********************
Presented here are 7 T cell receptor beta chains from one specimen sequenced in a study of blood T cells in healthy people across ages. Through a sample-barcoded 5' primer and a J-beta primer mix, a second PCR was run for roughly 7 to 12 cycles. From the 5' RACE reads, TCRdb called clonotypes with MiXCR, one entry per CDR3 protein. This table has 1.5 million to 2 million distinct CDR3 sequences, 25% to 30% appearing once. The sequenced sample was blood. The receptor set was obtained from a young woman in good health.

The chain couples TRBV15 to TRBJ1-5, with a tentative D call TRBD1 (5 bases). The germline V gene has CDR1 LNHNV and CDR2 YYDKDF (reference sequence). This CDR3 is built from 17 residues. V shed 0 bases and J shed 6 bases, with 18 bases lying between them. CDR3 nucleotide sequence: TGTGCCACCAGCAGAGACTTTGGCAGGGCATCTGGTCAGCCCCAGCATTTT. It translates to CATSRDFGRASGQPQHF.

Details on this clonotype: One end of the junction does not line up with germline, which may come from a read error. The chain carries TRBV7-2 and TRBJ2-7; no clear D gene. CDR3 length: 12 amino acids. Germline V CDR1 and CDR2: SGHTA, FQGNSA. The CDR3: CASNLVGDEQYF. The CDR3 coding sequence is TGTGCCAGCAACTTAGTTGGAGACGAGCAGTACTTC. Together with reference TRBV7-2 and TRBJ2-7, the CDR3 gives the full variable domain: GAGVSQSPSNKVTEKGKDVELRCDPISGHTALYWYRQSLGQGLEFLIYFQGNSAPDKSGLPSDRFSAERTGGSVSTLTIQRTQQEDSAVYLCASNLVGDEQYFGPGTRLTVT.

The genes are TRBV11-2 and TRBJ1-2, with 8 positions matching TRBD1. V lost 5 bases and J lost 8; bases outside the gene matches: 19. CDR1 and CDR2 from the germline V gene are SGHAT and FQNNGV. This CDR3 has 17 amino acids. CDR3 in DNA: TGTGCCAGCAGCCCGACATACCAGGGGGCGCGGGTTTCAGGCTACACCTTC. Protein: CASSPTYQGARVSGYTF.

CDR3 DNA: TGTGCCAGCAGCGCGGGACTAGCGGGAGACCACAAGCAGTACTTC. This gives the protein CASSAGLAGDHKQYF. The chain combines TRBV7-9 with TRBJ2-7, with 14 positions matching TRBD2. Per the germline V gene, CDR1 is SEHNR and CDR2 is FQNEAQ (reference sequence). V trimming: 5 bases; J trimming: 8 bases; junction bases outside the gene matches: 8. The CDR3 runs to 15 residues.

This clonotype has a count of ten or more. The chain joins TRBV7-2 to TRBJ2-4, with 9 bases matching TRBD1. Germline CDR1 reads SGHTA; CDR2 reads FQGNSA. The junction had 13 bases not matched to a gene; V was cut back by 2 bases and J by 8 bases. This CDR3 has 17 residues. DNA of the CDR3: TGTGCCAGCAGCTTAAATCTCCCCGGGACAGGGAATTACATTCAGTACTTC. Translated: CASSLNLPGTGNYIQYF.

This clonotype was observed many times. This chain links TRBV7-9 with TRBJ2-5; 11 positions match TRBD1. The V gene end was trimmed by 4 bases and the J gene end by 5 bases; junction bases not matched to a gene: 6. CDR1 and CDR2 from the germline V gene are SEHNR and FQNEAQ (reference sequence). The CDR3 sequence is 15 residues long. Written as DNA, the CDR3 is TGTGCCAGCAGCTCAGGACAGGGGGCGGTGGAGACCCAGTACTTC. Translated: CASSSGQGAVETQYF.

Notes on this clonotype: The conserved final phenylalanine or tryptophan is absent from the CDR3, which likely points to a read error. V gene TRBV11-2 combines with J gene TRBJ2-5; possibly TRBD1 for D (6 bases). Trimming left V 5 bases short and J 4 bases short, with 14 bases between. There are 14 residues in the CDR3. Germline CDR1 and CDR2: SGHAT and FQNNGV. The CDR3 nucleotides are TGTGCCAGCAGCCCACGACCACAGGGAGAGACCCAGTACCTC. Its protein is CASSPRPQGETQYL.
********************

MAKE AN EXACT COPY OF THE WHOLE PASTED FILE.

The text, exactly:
Presented here are 7 T cell receptor beta chains from one specimen sequenced in a study of blood T cells in healthy people across ages. Through a sample-barcoded 5' primer and a J-beta primer mix, a second PCR was run for roughly 7 to 12 cycles. From the 5' RACE reads, TCRdb called clonotypes with MiXCR, one entry per CDR3 protein. This table has 1.5 million to 2 million distinct CDR3 sequences, 25% to 30% appearing once. The sequenced sample was blood. The receptor set was obtained from a young woman in good health.

The chain couples TRBV15 to TRBJ1-5, with a tentative D call TRBD1 (5 bases). The germline V gene has CDR1 LNHNV and CDR2 YYDKDF (reference sequence). This CDR3 is built from 17 residues. V shed 0 bases and J shed 6 bases, with 18 bases lying between them. CDR3 nucleotide sequence: TGTGCCACCAGCAGAGACTTTGGCAGGGCATCTGGTCAGCCCCAGCATTTT. It translates to CATSRDFGRASGQPQHF.

Details on this clonotype: One end of the junction does not line up with germline, which may come from a read error. The chain carries TRBV7-2 and TRBJ2-7; no clear D gene. CDR3 length: 12 amino acids. Germline V CDR1 and CDR2: SGHTA, FQGNSA. The CDR3: CASNLVGDEQYF. The CDR3 coding sequence is TGTGCCAGCAACTTAGTTGGAGACGAGCAGTACTTC. Together with reference TRBV7-2 and TRBJ2-7, the CDR3 gives the full variable domain: GAGVSQSPSNKVTEKGKDVELRCDPISGHTALYWYRQSLGQGLEFLIYFQGNSAPDKSGLPSDRFSAERTGGSVSTLTIQRTQQEDSAVYLCASNLVGDEQYFGPGTRLTVT.

The genes are TRBV11-2 and TRBJ1-2, with 8 positions matching TRBD1. V lost 5 bases and J lost 8; bases outside the gene matches: 19. CDR1 and CDR2 from the germline V gene are SGHAT and FQNNGV. This CDR3 has 17 amino acids. CDR3 in DNA: TGTGCCAGCAGCCCGACATACCAGGGGGCGCGGGTTTCAGGCTACACCTTC. Protein: CASSPTYQGARVSGYTF.

CDR3 DNA: TGTGCCAGCAGCGCGGGACTAGCGGGAGACCACAAGCAGTACTTC. This gives the protein CASSAGLAGDHKQYF. The chain combines TRBV7-9 with TRBJ2-7, with 14 positions matching TRBD2. Per the germline V gene, CDR1 is SEHNR and CDR2 is FQNEAQ (reference sequence). V trimming: 5 bases; J trimming: 8 bases; junction bases outside the gene matches: 8. The CDR3 runs to 15 residues.

This clonotype has a count of ten or more. The chain joins TRBV7-2 to TRBJ2-4, with 9 bases matching TRBD1. Germline CDR1 reads SGHTA; CDR2 reads FQGNSA. The junction had 13 bases not matched to a gene; V was cut back by 2 bases and J by 8 bases. This CDR3 has 17 residues. DNA of the CDR3: TGTGCCAGCAGCTTAAATCTCCCCGGGACAGGGAATTACATTCAGTACTTC. Translated: CASSLNLPGTGNYIQYF.

This clonotype was observed many times. This chain links TRBV7-9 with TRBJ2-5; 11 positions match TRBD1. The V gene end was trimmed by 4 bases and the J gene end by 5 bases; junction bases not matched to a gene: 6. CDR1 and CDR2 from the germline V gene are SEHNR and FQNEAQ (reference sequence). The CDR3 sequence is 15 residues long. Written as DNA, the CDR3 is TGTGCCAGCAGCTCAGGACAGGGGGCGGTGGAGACCCAGTACTTC. Translated: CASSSGQGAVETQYF.

Notes on this clonotype: The conserved final phenylalanine or tryptophan is absent from the CDR3, which likely points to a read error. V gene TRBV11-2 combines with J gene TRBJ2-5; possibly TRBD1 for D (6 bases). Trimming left V 5 bases short and J 4 bases short, with 14 bases between. There are 14 residues in the CDR3. Germline CDR1 and CDR2: SGHAT and FQNNGV. The CDR3 nucleotides are TGTGCCAGCAGCCCACGACCACAGGGAGAGACCCAGTACCTC. Its protein is CASSPRPQGETQYL.